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Nieulargo & Aurelia Struggle with "Wind Full of Holes" to be First at the Fastnet

23rd August 2020
 The Dubois 40 Irish Independent with Tim Goodbody as lead helm rounds the Fastnet Rock in August 1987, on the way to overall victory in the Fastnet Race. Tonight, Tim's son Richard and grandson Max will be racing rounding the Rock as crewmembers on Chris Power Smith's J/122 Aurelia in the Fastnet 450. The Dubois 40 Irish Independent with Tim Goodbody as lead helm rounds the Fastnet Rock in August 1987, on the way to overall victory in the Fastnet Race. Tonight, Tim's son Richard and grandson Max will be racing rounding the Rock as crewmembers on Chris Power Smith's J/122 Aurelia in the Fastnet 450.

Day Two, Sunday, 2030hrs:  After a stimulating day's sailing along the length of the south coast, turning to windward in very sailable breezes and enjoying more sunshine than much of the rest of Ireland, the leaders in the Fastnet 450 are now struggling through a period of frustratingly light airs as they negotiate the Atlantic swell off the West Cork coast and try to find boat speed over the last twenty miles to the Fastnet Rock.

Things had been looking good for Chris Power Smith's J/122 Aurelia as she closed on port tack towards the land on course towards Glandore, and lifted up from under the following boats as the breeze backed. But as it backed it eased further and then went all over the place with a wind full of holes, and at around 1730hrs Aurelia tacked off Galley Head and went seaward again in search of firmer conditions.

AureliaChris Power-Smith's J122 Aurelia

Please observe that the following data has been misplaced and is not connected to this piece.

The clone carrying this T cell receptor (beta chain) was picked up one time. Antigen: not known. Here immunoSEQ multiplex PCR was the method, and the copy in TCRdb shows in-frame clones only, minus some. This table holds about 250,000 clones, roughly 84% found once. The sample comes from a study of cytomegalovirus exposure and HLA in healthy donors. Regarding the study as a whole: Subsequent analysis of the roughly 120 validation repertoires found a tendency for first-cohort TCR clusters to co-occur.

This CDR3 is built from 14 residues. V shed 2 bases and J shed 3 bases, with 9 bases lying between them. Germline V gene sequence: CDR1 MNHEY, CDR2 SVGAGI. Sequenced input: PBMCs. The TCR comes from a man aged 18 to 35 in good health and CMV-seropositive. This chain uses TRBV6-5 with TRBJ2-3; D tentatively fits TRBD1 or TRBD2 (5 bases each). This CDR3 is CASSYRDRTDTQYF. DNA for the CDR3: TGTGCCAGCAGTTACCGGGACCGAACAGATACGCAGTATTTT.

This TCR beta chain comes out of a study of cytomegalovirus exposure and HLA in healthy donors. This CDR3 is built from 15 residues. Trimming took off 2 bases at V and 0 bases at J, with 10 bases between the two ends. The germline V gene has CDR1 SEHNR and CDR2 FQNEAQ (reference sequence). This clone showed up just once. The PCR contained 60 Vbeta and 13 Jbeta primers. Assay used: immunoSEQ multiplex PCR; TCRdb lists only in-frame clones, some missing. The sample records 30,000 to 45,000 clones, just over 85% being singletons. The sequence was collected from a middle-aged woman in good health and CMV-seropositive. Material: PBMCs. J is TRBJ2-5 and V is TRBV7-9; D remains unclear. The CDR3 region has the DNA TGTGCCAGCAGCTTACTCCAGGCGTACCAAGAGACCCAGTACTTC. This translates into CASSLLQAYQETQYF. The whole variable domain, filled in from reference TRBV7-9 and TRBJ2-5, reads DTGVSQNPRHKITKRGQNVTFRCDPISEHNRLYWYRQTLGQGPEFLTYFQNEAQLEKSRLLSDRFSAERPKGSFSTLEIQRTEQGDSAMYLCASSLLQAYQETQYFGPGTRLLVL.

But out at sea she found the Grand Soleil 40 Nieulargo (Denis & Annamarie Murphy) likewise significantly slowed, so the Power Smith boat tacked again to maintain cover, and speeds are beginning to improve at 2000 hrs as they feel what may be the first of a forecast new sou'wester, but it's still very fitful.

Nieulargo, the Grand Soleil 44, Denis and Annamarie Murphy's Nieulargo

There's quite a generational thing going on board Aurelia, as her crew includes 16-year-old Max Goodbody and his father Richard, who normally sail on the family's J/109 White Mischief in Dublin Bay where the Father and Grandfather of all the Clan is legendary helmsman Tim Goodbody who, in a long and extraordinarily varied sailing career, didn't get around to doing his first Fastnet Race until 1987.

Yet although it may have taken him some time to take on the challenge of The Rock, he made a beauty of it when he finally did so, as he was lead helm on the Dubois 40 Irish Independent as the top-scoring member of the Irish Admirals Cup Team, and they won the Fastnet Race overall.

This made for quite a moment as Irish Independent came round the rock in daylight and already doing very well all of 33 years ago. So even though Aurelia will be rounding in the dark, it will be quite a milestone for family history, and if they can continue to stay ahead of Nieulargo (where some other formidable sailing families are involved), that will be all to the good for the Goodbodys.

With the new sou'wester being the harbinger of a full gale by tomorrow (Monday) night, it's expected that the fleet should be well across the finish line at the entrance to Cork Harbour by then. But for some of the less well-placed boats further down the fleet, the fact that they've been more or less slugging to windward since coming past the Muglins at the entrance to Dublin Bay since lunchtime yesterday has seen a couple of boats already diverting into Cork Harbour. Yet down off the coast of West Cork, the battle for the win is still being very emphatically played out, and the picture should be clearer for our next report tomorrow (Monday) morning. 

Published in Fastnet 450 Race

K2Q - 260 mile course

K2Q - 160 mile course

'K2Q' Dun Laoghaire to Cork Race Live Tracker 2022

Track the progress of both the 160 mile and 260 mile K2Q Race fleet on the live trackers above and see all Afloat's K2Q Race coverage in one handy link here

The K2Q will consist of two combined events: